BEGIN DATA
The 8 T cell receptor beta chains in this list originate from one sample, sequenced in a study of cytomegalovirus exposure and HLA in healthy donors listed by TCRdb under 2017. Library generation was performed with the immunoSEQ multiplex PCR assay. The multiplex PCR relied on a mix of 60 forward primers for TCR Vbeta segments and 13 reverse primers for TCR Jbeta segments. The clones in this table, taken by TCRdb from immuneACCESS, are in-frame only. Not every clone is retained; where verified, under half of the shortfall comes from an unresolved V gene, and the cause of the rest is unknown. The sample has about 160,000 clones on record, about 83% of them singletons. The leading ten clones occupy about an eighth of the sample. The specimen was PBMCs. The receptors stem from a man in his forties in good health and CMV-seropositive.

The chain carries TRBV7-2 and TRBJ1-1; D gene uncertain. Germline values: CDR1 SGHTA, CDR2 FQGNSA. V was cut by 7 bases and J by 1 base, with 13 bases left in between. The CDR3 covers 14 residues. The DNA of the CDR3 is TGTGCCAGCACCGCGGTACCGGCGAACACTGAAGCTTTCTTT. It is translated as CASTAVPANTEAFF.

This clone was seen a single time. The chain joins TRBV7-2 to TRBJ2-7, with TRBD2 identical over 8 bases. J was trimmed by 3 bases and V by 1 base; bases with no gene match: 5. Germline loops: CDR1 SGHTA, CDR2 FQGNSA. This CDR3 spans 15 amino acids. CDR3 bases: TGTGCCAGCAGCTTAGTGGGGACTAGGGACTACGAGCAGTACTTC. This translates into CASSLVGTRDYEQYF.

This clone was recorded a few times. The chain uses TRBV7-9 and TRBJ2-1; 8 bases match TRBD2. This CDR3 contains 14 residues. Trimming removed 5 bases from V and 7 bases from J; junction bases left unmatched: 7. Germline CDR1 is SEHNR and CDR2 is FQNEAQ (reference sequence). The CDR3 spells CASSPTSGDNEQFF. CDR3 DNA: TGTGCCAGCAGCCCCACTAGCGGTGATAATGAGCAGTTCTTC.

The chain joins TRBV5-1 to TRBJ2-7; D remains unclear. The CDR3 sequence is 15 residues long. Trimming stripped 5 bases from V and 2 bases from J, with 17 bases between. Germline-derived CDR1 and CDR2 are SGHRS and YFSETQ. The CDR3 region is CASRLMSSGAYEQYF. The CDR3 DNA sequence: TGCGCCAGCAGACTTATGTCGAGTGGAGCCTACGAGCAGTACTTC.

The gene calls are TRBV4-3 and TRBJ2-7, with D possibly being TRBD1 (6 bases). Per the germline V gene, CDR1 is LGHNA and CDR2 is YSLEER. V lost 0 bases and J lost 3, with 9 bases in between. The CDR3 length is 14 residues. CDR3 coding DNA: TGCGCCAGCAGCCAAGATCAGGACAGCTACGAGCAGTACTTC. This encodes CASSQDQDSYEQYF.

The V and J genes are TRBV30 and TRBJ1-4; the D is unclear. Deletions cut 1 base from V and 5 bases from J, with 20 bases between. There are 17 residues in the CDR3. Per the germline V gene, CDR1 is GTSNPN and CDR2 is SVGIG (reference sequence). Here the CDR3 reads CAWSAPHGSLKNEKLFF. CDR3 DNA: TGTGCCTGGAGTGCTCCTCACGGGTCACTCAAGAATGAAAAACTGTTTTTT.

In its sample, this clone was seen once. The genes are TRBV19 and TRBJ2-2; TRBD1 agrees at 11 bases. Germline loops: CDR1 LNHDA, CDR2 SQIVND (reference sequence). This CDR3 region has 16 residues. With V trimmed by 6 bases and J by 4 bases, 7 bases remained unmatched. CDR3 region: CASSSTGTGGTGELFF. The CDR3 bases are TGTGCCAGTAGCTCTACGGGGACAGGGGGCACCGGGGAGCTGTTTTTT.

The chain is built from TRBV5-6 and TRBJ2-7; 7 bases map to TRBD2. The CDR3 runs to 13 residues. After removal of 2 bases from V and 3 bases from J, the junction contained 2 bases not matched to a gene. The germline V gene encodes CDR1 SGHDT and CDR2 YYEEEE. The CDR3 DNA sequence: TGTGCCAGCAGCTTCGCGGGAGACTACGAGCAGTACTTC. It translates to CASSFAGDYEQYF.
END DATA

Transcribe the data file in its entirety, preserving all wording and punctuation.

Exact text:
The 8 T cell receptor beta chains in this list originate from one sample, sequenced in a study of cytomegalovirus exposure and HLA in healthy donors listed by TCRdb under 2017. Library generation was performed with the immunoSEQ multiplex PCR assay. The multiplex PCR relied on a mix of 60 forward primers for TCR Vbeta segments and 13 reverse primers for TCR Jbeta segments. The clones in this table, taken by TCRdb from immuneACCESS, are in-frame only. Not every clone is retained; where verified, under half of the shortfall comes from an unresolved V gene, and the cause of the rest is unknown. The sample has about 160,000 clones on record, about 83% of them singletons. The leading ten clones occupy about an eighth of the sample. The specimen was PBMCs. The receptors stem from a man in his forties in good health and CMV-seropositive.

The chain carries TRBV7-2 and TRBJ1-1; D gene uncertain. Germline values: CDR1 SGHTA, CDR2 FQGNSA. V was cut by 7 bases and J by 1 base, with 13 bases left in between. The CDR3 covers 14 residues. The DNA of the CDR3 is TGTGCCAGCACCGCGGTACCGGCGAACACTGAAGCTTTCTTT. It is translated as CASTAVPANTEAFF.

This clone was seen a single time. The chain joins TRBV7-2 to TRBJ2-7, with TRBD2 identical over 8 bases. J was trimmed by 3 bases and V by 1 base; bases with no gene match: 5. Germline loops: CDR1 SGHTA, CDR2 FQGNSA. This CDR3 spans 15 amino acids. CDR3 bases: TGTGCCAGCAGCTTAGTGGGGACTAGGGACTACGAGCAGTACTTC. This translates into CASSLVGTRDYEQYF.

This clone was recorded a few times. The chain uses TRBV7-9 and TRBJ2-1; 8 bases match TRBD2. This CDR3 contains 14 residues. Trimming removed 5 bases from V and 7 bases from J; junction bases left unmatched: 7. Germline CDR1 is SEHNR and CDR2 is FQNEAQ (reference sequence). The CDR3 spells CASSPTSGDNEQFF. CDR3 DNA: TGTGCCAGCAGCCCCACTAGCGGTGATAATGAGCAGTTCTTC.

The chain joins TRBV5-1 to TRBJ2-7; D remains unclear. The CDR3 sequence is 15 residues long. Trimming stripped 5 bases from V and 2 bases from J, with 17 bases between. Germline-derived CDR1 and CDR2 are SGHRS and YFSETQ. The CDR3 region is CASRLMSSGAYEQYF. The CDR3 DNA sequence: TGCGCCAGCAGACTTATGTCGAGTGGAGCCTACGAGCAGTACTTC.

The gene calls are TRBV4-3 and TRBJ2-7, with D possibly being TRBD1 (6 bases). Per the germline V gene, CDR1 is LGHNA and CDR2 is YSLEER. V lost 0 bases and J lost 3, with 9 bases in between. The CDR3 length is 14 residues. CDR3 coding DNA: TGCGCCAGCAGCCAAGATCAGGACAGCTACGAGCAGTACTTC. This encodes CASSQDQDSYEQYF.

The V and J genes are TRBV30 and TRBJ1-4; the D is unclear. Deletions cut 1 base from V and 5 bases from J, with 20 bases between. There are 17 residues in the CDR3. Per the germline V gene, CDR1 is GTSNPN and CDR2 is SVGIG (reference sequence). Here the CDR3 reads CAWSAPHGSLKNEKLFF. CDR3 DNA: TGTGCCTGGAGTGCTCCTCACGGGTCACTCAAGAATGAAAAACTGTTTTTT.

In its sample, this clone was seen once. The genes are TRBV19 and TRBJ2-2; TRBD1 agrees at 11 bases. Germline loops: CDR1 LNHDA, CDR2 SQIVND (reference sequence). This CDR3 region has 16 residues. With V trimmed by 6 bases and J by 4 bases, 7 bases remained unmatched. CDR3 region: CASSSTGTGGTGELFF. The CDR3 bases are TGTGCCAGTAGCTCTACGGGGACAGGGGGCACCGGGGAGCTGTTTTTT.

The chain is built from TRBV5-6 and TRBJ2-7; 7 bases map to TRBD2. The CDR3 runs to 13 residues. After removal of 2 bases from V and 3 bases from J, the junction contained 2 bases not matched to a gene. The germline V gene encodes CDR1 SGHDT and CDR2 YYEEEE. The CDR3 DNA sequence: TGTGCCAGCAGCTTCGCGGGAGACTACGAGCAGTACTTC. It translates to CASSFAGDYEQYF.